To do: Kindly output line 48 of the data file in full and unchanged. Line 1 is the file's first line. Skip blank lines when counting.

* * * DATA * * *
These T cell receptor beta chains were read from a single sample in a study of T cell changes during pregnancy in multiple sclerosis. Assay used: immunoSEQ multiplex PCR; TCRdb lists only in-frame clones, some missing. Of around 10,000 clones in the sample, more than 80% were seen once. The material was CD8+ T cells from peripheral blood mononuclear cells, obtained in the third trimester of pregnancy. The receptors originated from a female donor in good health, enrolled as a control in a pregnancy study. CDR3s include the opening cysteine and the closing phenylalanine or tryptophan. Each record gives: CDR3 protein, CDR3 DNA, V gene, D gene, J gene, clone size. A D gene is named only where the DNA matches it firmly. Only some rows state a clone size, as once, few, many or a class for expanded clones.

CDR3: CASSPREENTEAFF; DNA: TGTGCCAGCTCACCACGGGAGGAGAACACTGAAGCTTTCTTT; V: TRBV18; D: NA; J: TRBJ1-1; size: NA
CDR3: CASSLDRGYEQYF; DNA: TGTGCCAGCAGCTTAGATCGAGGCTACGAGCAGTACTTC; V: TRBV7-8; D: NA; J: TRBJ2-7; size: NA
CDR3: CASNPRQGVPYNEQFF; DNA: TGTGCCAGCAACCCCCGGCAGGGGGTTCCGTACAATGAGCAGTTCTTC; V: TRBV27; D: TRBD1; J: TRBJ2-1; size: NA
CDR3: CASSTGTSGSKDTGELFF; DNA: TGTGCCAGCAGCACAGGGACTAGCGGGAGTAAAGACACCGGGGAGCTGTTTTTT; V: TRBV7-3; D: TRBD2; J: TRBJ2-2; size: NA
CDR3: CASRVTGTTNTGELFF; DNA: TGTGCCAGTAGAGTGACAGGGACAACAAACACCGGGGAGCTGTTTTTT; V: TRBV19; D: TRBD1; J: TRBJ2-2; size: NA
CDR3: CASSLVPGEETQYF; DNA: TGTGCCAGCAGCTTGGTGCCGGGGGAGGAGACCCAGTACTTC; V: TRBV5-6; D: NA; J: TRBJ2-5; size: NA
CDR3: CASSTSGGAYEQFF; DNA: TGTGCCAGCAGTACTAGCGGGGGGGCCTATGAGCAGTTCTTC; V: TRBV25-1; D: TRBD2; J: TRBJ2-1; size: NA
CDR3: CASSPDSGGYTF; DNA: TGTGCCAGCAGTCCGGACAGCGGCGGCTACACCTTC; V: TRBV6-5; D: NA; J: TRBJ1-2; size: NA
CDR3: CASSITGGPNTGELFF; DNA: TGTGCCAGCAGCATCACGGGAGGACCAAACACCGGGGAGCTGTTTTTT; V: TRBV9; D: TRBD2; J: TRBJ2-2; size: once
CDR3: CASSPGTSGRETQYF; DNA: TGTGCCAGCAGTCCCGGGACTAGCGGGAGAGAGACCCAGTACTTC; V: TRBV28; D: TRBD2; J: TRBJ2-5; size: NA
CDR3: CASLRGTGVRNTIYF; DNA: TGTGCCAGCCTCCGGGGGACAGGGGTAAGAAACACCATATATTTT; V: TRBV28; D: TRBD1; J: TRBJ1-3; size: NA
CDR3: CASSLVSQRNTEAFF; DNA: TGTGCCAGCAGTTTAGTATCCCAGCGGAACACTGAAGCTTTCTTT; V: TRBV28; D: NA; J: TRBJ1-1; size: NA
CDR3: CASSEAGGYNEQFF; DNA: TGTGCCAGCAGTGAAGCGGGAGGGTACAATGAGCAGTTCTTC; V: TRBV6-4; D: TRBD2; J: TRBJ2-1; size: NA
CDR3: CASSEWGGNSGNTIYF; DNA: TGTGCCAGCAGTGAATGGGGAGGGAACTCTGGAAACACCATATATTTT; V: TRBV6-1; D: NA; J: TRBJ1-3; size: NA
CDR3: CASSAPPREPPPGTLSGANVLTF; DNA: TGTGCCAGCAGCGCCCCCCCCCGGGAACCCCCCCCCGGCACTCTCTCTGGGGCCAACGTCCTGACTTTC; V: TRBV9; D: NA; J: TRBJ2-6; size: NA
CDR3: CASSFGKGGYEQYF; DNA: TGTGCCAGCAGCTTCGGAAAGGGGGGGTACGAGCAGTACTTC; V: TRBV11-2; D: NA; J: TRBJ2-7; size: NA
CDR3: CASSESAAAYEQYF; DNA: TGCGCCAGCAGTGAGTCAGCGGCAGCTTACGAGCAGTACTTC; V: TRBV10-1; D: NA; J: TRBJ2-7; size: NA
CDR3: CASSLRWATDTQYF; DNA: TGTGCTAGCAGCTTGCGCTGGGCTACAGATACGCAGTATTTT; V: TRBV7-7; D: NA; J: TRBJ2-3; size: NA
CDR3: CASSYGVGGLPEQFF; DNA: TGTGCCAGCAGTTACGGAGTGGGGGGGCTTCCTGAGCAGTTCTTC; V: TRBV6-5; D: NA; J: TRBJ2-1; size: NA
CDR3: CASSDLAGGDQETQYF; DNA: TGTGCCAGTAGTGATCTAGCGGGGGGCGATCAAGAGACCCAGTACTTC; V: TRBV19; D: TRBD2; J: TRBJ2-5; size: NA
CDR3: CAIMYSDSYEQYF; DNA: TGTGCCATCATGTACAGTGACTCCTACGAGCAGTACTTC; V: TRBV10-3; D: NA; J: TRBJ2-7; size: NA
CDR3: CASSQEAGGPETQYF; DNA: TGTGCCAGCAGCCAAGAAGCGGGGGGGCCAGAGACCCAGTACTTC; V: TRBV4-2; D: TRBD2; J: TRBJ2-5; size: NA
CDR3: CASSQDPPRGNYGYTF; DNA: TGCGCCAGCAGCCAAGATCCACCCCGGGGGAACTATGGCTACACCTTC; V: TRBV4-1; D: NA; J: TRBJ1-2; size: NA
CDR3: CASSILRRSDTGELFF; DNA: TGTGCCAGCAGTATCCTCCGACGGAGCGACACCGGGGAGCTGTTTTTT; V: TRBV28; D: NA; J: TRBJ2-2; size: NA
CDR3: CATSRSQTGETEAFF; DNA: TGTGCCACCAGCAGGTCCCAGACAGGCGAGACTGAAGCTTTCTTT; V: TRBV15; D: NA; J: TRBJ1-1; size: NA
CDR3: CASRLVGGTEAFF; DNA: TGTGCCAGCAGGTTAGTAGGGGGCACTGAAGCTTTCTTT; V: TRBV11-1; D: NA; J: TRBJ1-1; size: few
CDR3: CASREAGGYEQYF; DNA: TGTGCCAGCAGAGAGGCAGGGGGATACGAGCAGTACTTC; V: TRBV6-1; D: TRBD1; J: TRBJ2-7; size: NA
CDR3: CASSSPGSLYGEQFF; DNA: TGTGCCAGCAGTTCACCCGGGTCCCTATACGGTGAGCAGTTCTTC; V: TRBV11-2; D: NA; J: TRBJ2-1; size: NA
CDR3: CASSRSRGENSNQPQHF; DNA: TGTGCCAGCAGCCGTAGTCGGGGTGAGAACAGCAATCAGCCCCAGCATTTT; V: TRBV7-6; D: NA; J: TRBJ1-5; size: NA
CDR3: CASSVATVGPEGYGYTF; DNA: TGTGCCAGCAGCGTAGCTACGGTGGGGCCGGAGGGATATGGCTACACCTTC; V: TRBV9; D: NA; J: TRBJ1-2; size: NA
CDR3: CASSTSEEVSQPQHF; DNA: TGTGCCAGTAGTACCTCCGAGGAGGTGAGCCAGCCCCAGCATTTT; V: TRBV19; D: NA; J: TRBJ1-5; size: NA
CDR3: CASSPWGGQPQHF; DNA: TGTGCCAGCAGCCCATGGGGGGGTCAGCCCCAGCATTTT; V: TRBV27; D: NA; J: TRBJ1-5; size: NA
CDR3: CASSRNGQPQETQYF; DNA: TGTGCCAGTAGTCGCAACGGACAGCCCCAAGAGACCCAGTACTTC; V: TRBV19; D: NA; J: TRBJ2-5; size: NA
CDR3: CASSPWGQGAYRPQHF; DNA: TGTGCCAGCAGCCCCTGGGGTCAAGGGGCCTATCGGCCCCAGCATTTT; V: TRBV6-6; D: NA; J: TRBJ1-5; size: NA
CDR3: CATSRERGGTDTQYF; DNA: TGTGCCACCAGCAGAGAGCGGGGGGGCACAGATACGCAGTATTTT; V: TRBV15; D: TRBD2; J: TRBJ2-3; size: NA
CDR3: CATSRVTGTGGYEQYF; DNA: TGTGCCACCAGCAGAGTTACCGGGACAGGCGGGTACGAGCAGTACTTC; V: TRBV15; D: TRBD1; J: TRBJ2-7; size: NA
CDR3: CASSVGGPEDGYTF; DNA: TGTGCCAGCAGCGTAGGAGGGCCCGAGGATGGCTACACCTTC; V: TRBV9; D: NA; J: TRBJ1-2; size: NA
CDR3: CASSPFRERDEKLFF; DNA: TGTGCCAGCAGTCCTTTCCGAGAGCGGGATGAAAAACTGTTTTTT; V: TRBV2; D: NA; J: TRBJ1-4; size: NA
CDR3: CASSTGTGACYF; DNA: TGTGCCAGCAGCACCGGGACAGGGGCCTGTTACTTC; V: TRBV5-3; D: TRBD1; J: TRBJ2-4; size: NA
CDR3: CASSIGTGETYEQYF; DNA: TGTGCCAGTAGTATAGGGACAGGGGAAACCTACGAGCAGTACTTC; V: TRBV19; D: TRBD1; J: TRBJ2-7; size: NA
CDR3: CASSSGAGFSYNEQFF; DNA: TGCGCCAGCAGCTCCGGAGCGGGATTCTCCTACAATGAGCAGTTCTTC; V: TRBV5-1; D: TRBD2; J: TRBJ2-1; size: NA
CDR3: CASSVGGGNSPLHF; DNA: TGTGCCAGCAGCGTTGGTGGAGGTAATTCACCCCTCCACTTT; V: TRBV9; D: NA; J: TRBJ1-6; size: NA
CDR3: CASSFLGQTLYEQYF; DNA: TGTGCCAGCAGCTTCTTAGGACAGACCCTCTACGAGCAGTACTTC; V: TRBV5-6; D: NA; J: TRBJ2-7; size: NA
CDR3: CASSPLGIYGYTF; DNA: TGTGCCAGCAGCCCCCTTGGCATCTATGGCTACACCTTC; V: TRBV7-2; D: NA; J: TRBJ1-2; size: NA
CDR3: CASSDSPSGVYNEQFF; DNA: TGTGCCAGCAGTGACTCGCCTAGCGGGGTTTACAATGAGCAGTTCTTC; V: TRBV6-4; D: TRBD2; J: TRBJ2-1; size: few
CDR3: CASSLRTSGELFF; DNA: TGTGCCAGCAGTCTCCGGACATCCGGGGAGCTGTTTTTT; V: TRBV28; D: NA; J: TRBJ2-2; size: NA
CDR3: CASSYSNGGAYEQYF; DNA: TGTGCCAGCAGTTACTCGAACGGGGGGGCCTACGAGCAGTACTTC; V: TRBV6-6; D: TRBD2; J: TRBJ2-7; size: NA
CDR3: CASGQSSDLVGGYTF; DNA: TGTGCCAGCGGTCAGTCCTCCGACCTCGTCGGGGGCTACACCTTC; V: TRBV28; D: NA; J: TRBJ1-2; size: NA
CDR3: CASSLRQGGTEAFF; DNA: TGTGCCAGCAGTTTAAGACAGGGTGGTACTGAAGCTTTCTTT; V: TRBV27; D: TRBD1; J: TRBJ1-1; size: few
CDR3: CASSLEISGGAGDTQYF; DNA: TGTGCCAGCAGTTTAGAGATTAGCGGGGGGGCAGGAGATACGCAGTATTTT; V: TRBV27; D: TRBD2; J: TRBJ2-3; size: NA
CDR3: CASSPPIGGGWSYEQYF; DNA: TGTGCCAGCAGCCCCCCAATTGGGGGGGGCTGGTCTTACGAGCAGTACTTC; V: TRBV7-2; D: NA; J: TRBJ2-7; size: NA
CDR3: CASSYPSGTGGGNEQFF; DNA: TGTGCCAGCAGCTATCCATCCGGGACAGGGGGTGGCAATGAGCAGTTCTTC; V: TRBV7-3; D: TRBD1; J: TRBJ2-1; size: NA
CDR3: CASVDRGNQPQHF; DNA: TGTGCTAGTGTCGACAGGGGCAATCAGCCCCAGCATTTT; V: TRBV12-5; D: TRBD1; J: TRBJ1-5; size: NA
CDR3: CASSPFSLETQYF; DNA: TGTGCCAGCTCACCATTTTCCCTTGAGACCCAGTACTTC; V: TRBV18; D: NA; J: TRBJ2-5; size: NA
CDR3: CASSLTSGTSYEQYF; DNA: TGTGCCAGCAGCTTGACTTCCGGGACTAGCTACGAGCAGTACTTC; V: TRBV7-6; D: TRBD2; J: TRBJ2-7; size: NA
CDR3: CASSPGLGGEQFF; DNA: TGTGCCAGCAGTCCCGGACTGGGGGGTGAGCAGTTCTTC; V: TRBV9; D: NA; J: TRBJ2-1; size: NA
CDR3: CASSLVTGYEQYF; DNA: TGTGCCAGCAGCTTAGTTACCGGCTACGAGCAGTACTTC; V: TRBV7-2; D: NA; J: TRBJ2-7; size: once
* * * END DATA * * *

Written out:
CDR3: CASSYSNGGAYEQYF; DNA: TGTGCCAGCAGTTACTCGAACGGGGGGGCCTACGAGCAGTACTTC; V: TRBV6-6; D: TRBD2; J: TRBJ2-7; size: NA